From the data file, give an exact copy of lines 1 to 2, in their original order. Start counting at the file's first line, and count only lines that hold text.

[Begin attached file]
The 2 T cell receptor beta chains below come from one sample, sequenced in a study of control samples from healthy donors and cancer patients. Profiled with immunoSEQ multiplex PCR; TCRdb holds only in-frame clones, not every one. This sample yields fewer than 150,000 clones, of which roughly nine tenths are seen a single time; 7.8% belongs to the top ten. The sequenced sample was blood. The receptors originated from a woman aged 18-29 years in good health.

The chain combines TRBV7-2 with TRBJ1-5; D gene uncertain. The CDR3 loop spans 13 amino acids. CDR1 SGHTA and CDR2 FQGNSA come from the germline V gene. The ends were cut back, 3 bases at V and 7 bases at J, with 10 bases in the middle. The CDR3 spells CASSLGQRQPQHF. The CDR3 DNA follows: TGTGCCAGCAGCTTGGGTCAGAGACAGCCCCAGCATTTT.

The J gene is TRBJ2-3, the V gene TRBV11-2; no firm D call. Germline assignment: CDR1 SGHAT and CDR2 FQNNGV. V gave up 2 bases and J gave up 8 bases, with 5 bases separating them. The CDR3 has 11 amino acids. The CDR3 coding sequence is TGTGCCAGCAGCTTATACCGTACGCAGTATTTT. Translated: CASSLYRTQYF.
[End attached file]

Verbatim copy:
The 2 T cell receptor beta chains below come from one sample, sequenced in a study of control samples from healthy donors and cancer patients. Profiled with immunoSEQ multiplex PCR; TCRdb holds only in-frame clones, not every one. This sample yields fewer than 150,000 clones, of which roughly nine tenths are seen a single time; 7.8% belongs to the top ten. The sequenced sample was blood. The receptors originated from a woman aged 18-29 years in good health.

The chain combines TRBV7-2 with TRBJ1-5; D gene uncertain. The CDR3 loop spans 13 amino acids. CDR1 SGHTA and CDR2 FQGNSA come from the germline V gene. The ends were cut back, 3 bases at V and 7 bases at J, with 10 bases in the middle. The CDR3 spells CASSLGQRQPQHF. The CDR3 DNA follows: TGTGCCAGCAGCTTGGGTCAGAGACAGCCCCAGCATTTT.